One of the un-glorious things about being a freelance writer is the increase in stress.
You would think that quitting your soul-crushing job would mean a stress free creative business and fun freelance writing jobs, but that isn’t always the case.
I love to write and blog and I love networking and getting to know business owners, but sometimes when I am presented with a project, I get doubts and am not sure if I can do this.
And, when I say yes, the stress starts to flood in! Now I actually have to write this case study or landing page or blog post or media kit page.
While freelance writing may be a dream for you, often it’s not all it’s cracked up to be.
While many new freelancers think of sitting in their favorite coffee shop sipping their favorite caffeinated beverage while eagerly typing away, this dream is often stifled by a harsher reality.
Freelance writing stress is real, especially for new writers and those that haven’t found their groove or figured out how to effectively manage their stress.
But if you are following your dreams of becoming a freelance writer, why do freelance writers experience so much stress?
What are some of the best tools and activities that we freelance writers can use to manage the stress we experience from day to day (other than avoiding our responsibilities by scrolling social media)?
Why Is Entrepreneurship So Stressful?
With more than 5 million U.S. employees working from home at least part time, 91% feel that working remotely helps them to achieve a better work-life balance.
However, around 41% of mobile employees feel degrees of stress.
That’s a lot of stressed out people!
Freelancing looks different for everyone.
Perhaps you are a single 20-something living in your parents basement without a bill to pay. Or maybe you are a mother to 2, 4, or even 6 children trying to find freelance writing gigs during those precious nap times and in between changing diapers and wiping God knows what off of the kitchen table.
Let’s face it, no matter what boat you floated in on, entrepreneurship is freaking stressful!
While the initial novelty of working from home is exciting, it can quickly wear off.
While you don’t have to worry about things like commutes, toxic work environments, and co-workers eating your lunch out of the fridge (even though it was clearly labeled!) working from home, freelancing, and being an entrepreneur includes a whole host of other stressors.
What are these stressors?
Structure…or lack thereof…
There is often a lack of structure, especially when your co-workers are your kids. Most humans crave structure and thrive on it.
While waking up to your alarm to commute to work sucks, it both mentally and physically prepares you for your work day. It can be difficult for many to create a self-imposed structure like they once had in a traditional work environment while sitting around in pjs.
But even though you work for yourself, structure is one of the keys to accomplishing your tasks.
For various schedules depending on how many hours you are freelancing, check out my time management post.
Oh so many distractions!
Barking dogs, loud kids, dishes piled in the sink, a basket of laundry, those muffins you made over the weekend, there are countless distractions when working from home as a freelancer.
For those individuals indoctrinated as 9-5ers, it can be difficult to realize that freelancers still need to actually work. Just because we are home all day doesn’t mean we have the time to let the neighbor’s dog out or watch your kids while you run to the grocery store.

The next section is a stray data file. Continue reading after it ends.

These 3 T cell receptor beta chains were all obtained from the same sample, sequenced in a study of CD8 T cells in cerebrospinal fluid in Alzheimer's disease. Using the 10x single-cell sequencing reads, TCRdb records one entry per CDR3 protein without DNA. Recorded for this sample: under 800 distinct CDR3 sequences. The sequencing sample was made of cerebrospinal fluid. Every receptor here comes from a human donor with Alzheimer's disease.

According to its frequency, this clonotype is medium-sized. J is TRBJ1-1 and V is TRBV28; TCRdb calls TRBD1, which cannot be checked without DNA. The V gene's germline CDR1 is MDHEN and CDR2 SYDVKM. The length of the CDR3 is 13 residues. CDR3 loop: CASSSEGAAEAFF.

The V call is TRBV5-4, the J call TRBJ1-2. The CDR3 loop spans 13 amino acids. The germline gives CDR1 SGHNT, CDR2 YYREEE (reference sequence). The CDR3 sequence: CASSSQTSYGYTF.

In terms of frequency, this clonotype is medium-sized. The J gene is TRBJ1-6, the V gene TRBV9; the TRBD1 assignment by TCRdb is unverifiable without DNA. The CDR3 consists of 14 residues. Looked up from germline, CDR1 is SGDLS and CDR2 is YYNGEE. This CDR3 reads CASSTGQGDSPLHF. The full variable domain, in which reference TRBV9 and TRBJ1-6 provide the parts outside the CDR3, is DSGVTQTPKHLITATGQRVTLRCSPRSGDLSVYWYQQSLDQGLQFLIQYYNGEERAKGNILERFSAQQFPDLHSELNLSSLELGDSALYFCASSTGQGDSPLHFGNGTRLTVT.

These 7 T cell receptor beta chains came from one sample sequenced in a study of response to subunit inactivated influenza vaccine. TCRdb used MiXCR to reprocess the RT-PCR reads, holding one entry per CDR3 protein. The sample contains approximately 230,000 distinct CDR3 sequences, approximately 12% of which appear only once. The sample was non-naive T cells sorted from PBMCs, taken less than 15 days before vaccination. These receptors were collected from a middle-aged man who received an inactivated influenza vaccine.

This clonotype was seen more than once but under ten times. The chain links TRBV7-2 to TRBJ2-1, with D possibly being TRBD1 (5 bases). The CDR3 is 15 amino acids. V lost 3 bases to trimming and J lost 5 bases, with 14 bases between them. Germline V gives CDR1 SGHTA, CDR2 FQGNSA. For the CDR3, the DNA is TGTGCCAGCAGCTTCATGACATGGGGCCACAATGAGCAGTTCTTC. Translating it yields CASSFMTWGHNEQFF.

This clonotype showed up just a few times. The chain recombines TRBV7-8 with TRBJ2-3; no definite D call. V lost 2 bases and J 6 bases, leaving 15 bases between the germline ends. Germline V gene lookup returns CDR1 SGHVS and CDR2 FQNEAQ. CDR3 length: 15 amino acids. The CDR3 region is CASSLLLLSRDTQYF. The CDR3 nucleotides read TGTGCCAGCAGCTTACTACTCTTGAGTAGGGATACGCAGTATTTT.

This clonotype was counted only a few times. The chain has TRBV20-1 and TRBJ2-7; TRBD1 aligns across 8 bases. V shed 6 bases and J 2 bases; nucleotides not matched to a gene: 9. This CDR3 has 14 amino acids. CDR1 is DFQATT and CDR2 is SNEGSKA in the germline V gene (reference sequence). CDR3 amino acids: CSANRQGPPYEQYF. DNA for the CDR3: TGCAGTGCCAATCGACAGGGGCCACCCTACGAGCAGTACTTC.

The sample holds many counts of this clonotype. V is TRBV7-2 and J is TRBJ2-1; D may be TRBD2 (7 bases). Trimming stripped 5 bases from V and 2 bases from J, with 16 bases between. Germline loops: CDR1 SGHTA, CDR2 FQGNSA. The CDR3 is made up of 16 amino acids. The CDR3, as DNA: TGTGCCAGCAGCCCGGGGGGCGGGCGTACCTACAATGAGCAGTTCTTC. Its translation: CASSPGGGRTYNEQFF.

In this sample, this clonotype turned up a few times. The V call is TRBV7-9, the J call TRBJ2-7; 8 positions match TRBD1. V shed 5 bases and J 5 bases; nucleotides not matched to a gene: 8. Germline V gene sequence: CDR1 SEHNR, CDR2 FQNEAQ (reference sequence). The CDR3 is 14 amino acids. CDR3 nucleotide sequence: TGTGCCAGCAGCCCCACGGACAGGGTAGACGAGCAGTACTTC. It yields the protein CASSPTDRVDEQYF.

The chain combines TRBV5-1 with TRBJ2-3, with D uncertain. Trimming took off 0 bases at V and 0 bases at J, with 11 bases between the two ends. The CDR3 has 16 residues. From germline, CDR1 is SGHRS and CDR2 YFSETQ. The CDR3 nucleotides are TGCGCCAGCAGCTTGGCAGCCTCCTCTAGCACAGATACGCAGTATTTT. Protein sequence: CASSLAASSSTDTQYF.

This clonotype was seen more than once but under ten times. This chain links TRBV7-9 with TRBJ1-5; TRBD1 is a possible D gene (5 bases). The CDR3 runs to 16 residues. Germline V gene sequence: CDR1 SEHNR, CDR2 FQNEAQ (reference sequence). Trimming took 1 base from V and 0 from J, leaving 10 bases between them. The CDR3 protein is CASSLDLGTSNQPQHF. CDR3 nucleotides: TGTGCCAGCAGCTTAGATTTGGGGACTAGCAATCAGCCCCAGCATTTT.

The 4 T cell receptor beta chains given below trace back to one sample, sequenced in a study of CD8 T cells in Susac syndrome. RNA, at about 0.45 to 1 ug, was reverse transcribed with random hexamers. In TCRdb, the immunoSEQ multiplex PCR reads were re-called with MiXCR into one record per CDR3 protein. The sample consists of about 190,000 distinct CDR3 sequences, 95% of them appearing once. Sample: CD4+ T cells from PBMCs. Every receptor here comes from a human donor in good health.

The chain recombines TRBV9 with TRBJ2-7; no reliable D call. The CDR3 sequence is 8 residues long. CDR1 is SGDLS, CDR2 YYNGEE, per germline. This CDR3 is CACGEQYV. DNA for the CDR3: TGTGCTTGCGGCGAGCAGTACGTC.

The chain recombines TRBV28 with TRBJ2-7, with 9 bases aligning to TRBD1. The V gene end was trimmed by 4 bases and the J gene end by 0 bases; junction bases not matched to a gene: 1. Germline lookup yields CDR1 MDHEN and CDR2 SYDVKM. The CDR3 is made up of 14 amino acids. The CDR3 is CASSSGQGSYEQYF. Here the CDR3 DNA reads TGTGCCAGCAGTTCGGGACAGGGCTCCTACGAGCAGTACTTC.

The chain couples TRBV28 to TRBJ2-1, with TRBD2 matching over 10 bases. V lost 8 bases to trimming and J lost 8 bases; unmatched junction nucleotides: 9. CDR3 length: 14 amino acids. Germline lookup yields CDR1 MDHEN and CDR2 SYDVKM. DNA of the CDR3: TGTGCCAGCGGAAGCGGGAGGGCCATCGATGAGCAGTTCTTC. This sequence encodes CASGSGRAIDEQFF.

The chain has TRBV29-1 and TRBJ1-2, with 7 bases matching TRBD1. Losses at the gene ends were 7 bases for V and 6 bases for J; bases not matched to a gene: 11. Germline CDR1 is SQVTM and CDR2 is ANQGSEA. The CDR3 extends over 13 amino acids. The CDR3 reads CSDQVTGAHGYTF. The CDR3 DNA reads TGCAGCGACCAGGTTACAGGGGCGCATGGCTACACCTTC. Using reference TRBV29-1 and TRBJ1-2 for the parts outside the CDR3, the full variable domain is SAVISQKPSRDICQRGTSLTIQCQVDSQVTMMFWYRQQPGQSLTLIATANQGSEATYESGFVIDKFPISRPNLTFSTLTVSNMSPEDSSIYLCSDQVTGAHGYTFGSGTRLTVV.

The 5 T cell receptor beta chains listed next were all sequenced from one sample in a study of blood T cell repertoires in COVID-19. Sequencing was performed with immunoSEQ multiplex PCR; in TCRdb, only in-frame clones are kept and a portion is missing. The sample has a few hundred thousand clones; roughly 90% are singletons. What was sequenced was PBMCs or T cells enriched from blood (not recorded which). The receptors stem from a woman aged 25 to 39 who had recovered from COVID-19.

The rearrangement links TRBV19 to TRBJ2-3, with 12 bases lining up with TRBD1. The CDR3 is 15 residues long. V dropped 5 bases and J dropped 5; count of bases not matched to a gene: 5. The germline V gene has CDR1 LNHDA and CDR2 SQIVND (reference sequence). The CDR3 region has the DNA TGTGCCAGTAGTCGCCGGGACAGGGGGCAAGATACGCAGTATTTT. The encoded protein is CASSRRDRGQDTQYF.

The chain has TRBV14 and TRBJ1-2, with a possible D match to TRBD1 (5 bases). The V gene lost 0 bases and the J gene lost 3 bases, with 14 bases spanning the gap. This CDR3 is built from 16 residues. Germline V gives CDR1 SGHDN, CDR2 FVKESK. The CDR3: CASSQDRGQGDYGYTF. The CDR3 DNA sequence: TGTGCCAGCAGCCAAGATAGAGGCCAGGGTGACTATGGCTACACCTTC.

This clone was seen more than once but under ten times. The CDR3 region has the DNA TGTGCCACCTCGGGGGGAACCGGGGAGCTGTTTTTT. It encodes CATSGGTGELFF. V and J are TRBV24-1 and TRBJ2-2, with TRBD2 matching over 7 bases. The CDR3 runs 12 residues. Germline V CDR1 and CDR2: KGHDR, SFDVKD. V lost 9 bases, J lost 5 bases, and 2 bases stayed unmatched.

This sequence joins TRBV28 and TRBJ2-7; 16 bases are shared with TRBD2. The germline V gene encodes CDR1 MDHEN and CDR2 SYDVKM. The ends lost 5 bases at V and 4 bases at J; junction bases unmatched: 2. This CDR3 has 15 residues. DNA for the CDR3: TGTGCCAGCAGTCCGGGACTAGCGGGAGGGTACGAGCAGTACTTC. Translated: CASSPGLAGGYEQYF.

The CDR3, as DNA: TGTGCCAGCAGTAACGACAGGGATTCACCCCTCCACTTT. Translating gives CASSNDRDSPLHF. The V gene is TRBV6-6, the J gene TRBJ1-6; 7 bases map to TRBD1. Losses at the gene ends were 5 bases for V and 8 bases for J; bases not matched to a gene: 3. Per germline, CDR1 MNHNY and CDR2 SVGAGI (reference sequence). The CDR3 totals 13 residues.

Freelancers can experience these kinds of distractions all day long. As freelancers we need to set boundaries for both ourselves and those around us.
And speaking of boundaries…
Setting boundaries can be like setting actual office hours to help minimize distractions.
If you have the luxury of having a home office that is closed off from the rest of your home, use that door! You also need to have lines between leisure and productive time, otherwise known as that mysterious work-life balance that everyone talks about.
I fortunately have my own office, but we are moving and my office is now also going to be the guest room with a bed and dresser! If you need more ideas, check out my post on small home office ideas.
An inability to focus
“Oh I should check my Facebook feed again, and my email for the 50th time, and then my Instagram for good measure, and I have to order some more energy drinks from Amazon…”
An inability to focus means both internal and external distractions.
It can be difficult to obtain your goals when you are tired, drained of energy, and everything else seems more interesting than finishing that article.
And for me, this is hard! I recently started an Instagram profile and for a good week I was absorbed on following others and creating content for that platform. This was unhealthy and not the way to manage my stress.
While this might sound like bliss to an introvert, we introverts still need to vent and be able to talk about our day once and awhile (other than to a toddler or pet).
Trying to maintain social relationships can also lead to lack of focus and boundary setting. While we might want to reach out to our friends during the day, it can quickly turn into a huge time suck!
Before the pandemic I would meet up with my IRL freelance writing friend for coffee. It was a great time to reflect, dish and vent!
Tools To Manage Freelance Writing Stress
So with knowing the triggers that may cause stress, let’s look at how we can manage stress as a freelance writer.
1. Noise Cancelling Headphones
These noise cancelling headphones can be a lifesaver for noisier environments (ie: when kids are home). While you don’t need to get the most expensive pair, a good pair is certainly worth the investment.
My husband has a pair, but his are too big, so I’m shopping around for a good fit.
2. Zone in With Music
When you are establishing your writer’s routine, it can be helpful to put together a playlist or listen to specific types of music to get in the zone.
Check out these channels to help you boost your productivity.